The plaque and saliva mixtures were thawed in the centrifugal tube. After thawing, the saliva samples were centrifuged at 12,000 rpm for 10 min and the diposit was used for DNA extraction. A bacterial genomic DNA extraction kit (Omega Bio-Tek, Inc. USA) was used to extract the bacterial genomic DNA from the samples. The extraction procedure was carried out according to the instructions of the kit.

DNA library construction and sequencing

The DNA solution of all samples was examined by 1% agarose gel electrophoresis. A Qubit fluorometer was used for DNA quantitation and quality inspections. The DNA samples were stored at − 20 °C after extraction until further processing. Universal primers for the bacterial 16S rRNA gene were used to amplify the bacterial 16S rRNA gene v3-v4 variable regions (338F: 5′-ACTCCTACGGGAGGCAGCAG-3′, 806R: 5′-GACTACHVGGGTWTCTAAT-3′). The primers contained a tag sequence of 8 nt (Barcode) for distinguishing each sample. Each sample underwent three PCRs, with each 25 μL PCR containing 10 μL Pyrobest buffer, 2 μL dNTPs (2.5 mM), 1 μL primer (10 μM), 0.4 U Pyrobest DNA polymerase and 15 ng genomic DNA (template DNA). The PCR conditions used included denaturation at 95 °C for 5 min, followed by 25 cycles of denaturation at 95 °C for 30 s, annealing at 55 °C for 30 s, extension at 72 °C for 30 s, and a final extension at 72 °C for 10 min. The PCR products were used for subsequent Miseq sequencing (Illumina Inc., CA, USA). The PCR products were electrophoresed in a 2% agarose gel, followed by use of the AxyPrep DNA Gel Extraction Kit (Axygen Biosciences, CA, USA) according to the product manuals. The 16S rDNA library with barcodes was acquired after extension. QuantiFluor™-ST (Promega, Madison, USA) was used to quantify the DNA. The DNA of each sample was mixed in equal amounts, and the DNAs were sequenced on the Illumina Miseq platform according to the standard operating procedure (2 × 300 bp paired-end). Quality control of the DNA, construction of the 16S rRNA gene fragment DNA library, and DNA sequencing were all performed by the sequencing company (Allwegene, Beijing, China).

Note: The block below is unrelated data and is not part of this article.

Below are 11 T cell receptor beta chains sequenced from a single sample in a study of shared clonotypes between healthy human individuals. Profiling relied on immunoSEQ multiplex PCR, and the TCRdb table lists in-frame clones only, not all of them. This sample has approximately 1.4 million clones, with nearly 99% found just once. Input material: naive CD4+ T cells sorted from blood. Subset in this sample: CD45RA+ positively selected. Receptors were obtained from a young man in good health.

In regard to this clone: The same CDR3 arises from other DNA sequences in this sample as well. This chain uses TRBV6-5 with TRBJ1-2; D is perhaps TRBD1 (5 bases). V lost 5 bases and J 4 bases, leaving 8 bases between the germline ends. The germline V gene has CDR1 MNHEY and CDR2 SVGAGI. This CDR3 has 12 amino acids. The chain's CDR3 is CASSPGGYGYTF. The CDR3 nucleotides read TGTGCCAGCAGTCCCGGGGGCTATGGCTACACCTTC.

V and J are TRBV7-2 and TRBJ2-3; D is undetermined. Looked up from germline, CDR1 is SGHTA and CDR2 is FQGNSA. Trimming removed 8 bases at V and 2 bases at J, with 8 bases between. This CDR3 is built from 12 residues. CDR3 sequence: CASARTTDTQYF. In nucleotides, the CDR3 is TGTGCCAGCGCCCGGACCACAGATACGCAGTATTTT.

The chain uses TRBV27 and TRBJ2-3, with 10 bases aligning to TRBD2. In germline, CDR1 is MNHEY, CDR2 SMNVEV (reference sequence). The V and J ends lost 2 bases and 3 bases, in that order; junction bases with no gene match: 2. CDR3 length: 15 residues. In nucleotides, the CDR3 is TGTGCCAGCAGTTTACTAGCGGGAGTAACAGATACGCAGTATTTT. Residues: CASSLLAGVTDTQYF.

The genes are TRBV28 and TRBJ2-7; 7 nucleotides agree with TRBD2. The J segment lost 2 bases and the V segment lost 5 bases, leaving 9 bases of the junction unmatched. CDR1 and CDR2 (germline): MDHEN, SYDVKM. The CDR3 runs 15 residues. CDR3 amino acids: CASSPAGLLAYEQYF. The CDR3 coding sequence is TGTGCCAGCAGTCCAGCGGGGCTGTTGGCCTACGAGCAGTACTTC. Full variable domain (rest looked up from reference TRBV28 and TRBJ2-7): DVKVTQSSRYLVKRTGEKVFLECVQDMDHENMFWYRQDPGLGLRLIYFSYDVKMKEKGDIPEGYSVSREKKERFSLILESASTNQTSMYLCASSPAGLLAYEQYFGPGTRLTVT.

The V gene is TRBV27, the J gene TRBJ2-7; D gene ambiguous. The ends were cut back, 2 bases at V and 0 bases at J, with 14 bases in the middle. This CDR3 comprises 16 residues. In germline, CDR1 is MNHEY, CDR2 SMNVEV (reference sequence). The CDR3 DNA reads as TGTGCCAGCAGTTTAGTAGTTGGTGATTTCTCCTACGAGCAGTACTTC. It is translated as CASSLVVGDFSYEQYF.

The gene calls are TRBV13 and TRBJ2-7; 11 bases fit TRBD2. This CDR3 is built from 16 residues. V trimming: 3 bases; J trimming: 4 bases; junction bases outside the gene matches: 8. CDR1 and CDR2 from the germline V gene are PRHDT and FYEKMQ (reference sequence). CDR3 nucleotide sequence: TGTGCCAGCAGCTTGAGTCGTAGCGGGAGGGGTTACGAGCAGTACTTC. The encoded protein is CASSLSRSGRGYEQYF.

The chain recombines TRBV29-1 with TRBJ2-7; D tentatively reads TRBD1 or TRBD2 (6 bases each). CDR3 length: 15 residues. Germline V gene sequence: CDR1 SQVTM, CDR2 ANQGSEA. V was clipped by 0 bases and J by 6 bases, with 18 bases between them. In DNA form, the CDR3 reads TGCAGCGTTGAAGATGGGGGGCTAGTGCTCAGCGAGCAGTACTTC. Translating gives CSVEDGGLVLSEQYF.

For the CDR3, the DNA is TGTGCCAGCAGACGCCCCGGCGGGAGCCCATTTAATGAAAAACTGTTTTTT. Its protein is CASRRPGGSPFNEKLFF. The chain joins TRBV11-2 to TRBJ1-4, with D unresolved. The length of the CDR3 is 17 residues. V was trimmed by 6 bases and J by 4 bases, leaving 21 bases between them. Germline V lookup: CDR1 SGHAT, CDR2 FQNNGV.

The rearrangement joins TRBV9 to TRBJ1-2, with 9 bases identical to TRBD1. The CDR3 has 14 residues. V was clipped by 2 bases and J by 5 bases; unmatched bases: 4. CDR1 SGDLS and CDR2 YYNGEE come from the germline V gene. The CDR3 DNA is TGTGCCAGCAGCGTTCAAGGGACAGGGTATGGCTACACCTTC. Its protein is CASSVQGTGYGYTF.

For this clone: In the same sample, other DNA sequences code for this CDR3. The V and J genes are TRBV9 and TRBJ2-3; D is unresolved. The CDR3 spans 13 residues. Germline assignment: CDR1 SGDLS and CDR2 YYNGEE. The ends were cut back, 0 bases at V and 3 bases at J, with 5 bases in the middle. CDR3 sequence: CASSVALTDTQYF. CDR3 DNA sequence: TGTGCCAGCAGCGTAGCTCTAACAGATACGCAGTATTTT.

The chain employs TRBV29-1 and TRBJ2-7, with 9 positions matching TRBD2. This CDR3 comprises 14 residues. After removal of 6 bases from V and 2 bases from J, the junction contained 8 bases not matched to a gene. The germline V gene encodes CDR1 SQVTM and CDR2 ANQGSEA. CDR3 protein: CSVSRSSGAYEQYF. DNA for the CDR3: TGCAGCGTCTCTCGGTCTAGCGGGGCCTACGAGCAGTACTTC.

Data analysis of the sequencing results

  1. 1.

    The original data (*.fastq file) were split according to the specific label sequence (barcode) of the sample, and the FastQC software was used to check whether the quality and quantity of the original data met the basic requirements of the analysis;

  2. 2.

    A trimmingReads.Pl script in ngs-qc-toolkits was used to remove the 30 bp sequence at the 3′ end of read2 and to retain the high-quality 270 bp at the 5′ end;

  3. 3.

    An IlluQC.Pl script in ngs-qc-toolkits was used to screen out sequences whose quality Q20 was less than 90% (parameter: − l 90-s 20);

  4. 4.